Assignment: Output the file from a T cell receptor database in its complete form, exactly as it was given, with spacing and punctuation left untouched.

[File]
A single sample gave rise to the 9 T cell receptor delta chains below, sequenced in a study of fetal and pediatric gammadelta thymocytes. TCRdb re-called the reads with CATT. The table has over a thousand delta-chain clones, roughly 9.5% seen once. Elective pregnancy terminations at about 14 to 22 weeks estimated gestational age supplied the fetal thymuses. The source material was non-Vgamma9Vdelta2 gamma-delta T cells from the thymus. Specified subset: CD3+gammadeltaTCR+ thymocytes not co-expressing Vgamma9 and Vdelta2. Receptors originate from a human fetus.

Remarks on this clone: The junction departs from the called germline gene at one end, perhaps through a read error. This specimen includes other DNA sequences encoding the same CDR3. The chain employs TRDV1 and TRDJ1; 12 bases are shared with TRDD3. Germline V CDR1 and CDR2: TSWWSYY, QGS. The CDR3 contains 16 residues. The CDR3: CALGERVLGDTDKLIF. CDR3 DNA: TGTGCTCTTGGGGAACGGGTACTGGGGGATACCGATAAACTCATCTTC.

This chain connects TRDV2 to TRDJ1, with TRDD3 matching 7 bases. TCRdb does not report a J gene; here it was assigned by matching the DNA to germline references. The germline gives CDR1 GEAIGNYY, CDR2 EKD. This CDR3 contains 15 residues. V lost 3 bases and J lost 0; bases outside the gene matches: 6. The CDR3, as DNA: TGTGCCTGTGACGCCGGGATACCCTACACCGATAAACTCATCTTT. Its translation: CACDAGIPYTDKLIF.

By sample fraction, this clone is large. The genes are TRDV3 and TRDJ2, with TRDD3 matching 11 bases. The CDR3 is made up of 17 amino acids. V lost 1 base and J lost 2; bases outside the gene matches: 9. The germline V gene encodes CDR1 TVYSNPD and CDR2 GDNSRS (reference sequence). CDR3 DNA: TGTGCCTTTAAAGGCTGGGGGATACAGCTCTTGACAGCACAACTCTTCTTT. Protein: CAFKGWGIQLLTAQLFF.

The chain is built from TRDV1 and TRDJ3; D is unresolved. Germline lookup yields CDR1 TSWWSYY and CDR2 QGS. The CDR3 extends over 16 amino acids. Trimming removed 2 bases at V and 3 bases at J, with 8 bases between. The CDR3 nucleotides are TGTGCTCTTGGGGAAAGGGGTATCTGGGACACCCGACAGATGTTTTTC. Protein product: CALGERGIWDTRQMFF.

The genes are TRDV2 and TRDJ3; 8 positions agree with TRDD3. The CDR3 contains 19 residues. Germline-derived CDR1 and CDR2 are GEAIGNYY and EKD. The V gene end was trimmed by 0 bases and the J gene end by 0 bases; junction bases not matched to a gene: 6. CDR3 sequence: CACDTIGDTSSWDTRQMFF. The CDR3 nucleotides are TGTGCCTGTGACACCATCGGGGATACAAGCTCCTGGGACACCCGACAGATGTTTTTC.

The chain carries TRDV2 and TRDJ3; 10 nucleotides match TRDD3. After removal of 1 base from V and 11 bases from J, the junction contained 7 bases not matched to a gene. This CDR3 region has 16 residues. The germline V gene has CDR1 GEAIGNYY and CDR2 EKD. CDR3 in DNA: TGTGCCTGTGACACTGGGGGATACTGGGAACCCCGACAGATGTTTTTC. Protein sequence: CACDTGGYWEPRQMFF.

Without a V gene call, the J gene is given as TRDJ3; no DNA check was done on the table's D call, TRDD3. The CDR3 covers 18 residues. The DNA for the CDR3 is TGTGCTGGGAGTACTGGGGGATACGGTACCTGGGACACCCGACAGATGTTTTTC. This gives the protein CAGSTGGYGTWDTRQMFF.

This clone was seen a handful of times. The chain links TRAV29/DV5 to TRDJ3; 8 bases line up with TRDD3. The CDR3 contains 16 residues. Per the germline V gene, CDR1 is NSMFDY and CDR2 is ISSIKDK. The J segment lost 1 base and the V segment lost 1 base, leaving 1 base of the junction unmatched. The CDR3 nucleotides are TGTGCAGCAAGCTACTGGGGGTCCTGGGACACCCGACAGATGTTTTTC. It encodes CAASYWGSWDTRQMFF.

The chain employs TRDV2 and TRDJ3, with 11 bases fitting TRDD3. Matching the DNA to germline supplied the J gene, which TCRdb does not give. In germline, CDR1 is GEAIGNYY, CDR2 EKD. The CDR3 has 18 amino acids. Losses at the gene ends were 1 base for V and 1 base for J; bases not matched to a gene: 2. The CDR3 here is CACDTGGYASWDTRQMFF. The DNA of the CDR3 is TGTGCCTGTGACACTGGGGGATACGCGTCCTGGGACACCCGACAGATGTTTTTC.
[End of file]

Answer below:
A single sample gave rise to the 9 T cell receptor delta chains below, sequenced in a study of fetal and pediatric gammadelta thymocytes. TCRdb re-called the reads with CATT. The table has over a thousand delta-chain clones, roughly 9.5% seen once. Elective pregnancy terminations at about 14 to 22 weeks estimated gestational age supplied the fetal thymuses. The source material was non-Vgamma9Vdelta2 gamma-delta T cells from the thymus. Specified subset: CD3+gammadeltaTCR+ thymocytes not co-expressing Vgamma9 and Vdelta2. Receptors originate from a human fetus.

Remarks on this clone: The junction departs from the called germline gene at one end, perhaps through a read error. This specimen includes other DNA sequences encoding the same CDR3. The chain employs TRDV1 and TRDJ1; 12 bases are shared with TRDD3. Germline V CDR1 and CDR2: TSWWSYY, QGS. The CDR3 contains 16 residues. The CDR3: CALGERVLGDTDKLIF. CDR3 DNA: TGTGCTCTTGGGGAACGGGTACTGGGGGATACCGATAAACTCATCTTC.

This chain connects TRDV2 to TRDJ1, with TRDD3 matching 7 bases. TCRdb does not report a J gene; here it was assigned by matching the DNA to germline references. The germline gives CDR1 GEAIGNYY, CDR2 EKD. This CDR3 contains 15 residues. V lost 3 bases and J lost 0; bases outside the gene matches: 6. The CDR3, as DNA: TGTGCCTGTGACGCCGGGATACCCTACACCGATAAACTCATCTTT. Its translation: CACDAGIPYTDKLIF.

By sample fraction, this clone is large. The genes are TRDV3 and TRDJ2, with TRDD3 matching 11 bases. The CDR3 is made up of 17 amino acids. V lost 1 base and J lost 2; bases outside the gene matches: 9. The germline V gene encodes CDR1 TVYSNPD and CDR2 GDNSRS (reference sequence). CDR3 DNA: TGTGCCTTTAAAGGCTGGGGGATACAGCTCTTGACAGCACAACTCTTCTTT. Protein: CAFKGWGIQLLTAQLFF.

The chain is built from TRDV1 and TRDJ3; D is unresolved. Germline lookup yields CDR1 TSWWSYY and CDR2 QGS. The CDR3 extends over 16 amino acids. Trimming removed 2 bases at V and 3 bases at J, with 8 bases between. The CDR3 nucleotides are TGTGCTCTTGGGGAAAGGGGTATCTGGGACACCCGACAGATGTTTTTC. Protein product: CALGERGIWDTRQMFF.

The genes are TRDV2 and TRDJ3; 8 positions agree with TRDD3. The CDR3 contains 19 residues. Germline-derived CDR1 and CDR2 are GEAIGNYY and EKD. The V gene end was trimmed by 0 bases and the J gene end by 0 bases; junction bases not matched to a gene: 6. CDR3 sequence: CACDTIGDTSSWDTRQMFF. The CDR3 nucleotides are TGTGCCTGTGACACCATCGGGGATACAAGCTCCTGGGACACCCGACAGATGTTTTTC.

The chain carries TRDV2 and TRDJ3; 10 nucleotides match TRDD3. After removal of 1 base from V and 11 bases from J, the junction contained 7 bases not matched to a gene. This CDR3 region has 16 residues. The germline V gene has CDR1 GEAIGNYY and CDR2 EKD. CDR3 in DNA: TGTGCCTGTGACACTGGGGGATACTGGGAACCCCGACAGATGTTTTTC. Protein sequence: CACDTGGYWEPRQMFF.

Without a V gene call, the J gene is given as TRDJ3; no DNA check was done on the table's D call, TRDD3. The CDR3 covers 18 residues. The DNA for the CDR3 is TGTGCTGGGAGTACTGGGGGATACGGTACCTGGGACACCCGACAGATGTTTTTC. This gives the protein CAGSTGGYGTWDTRQMFF.

This clone was seen a handful of times. The chain links TRAV29/DV5 to TRDJ3; 8 bases line up with TRDD3. The CDR3 contains 16 residues. Per the germline V gene, CDR1 is NSMFDY and CDR2 is ISSIKDK. The J segment lost 1 base and the V segment lost 1 base, leaving 1 base of the junction unmatched. The CDR3 nucleotides are TGTGCAGCAAGCTACTGGGGGTCCTGGGACACCCGACAGATGTTTTTC. It encodes CAASYWGSWDTRQMFF.

The chain employs TRDV2 and TRDJ3, with 11 bases fitting TRDD3. Matching the DNA to germline supplied the J gene, which TCRdb does not give. In germline, CDR1 is GEAIGNYY, CDR2 EKD. The CDR3 has 18 amino acids. Losses at the gene ends were 1 base for V and 1 base for J; bases not matched to a gene: 2. The CDR3 here is CACDTGGYASWDTRQMFF. The DNA of the CDR3 is TGTGCCTGTGACACTGGGGGATACGCGTCCTGGGACACCCGACAGATGTTTTTC.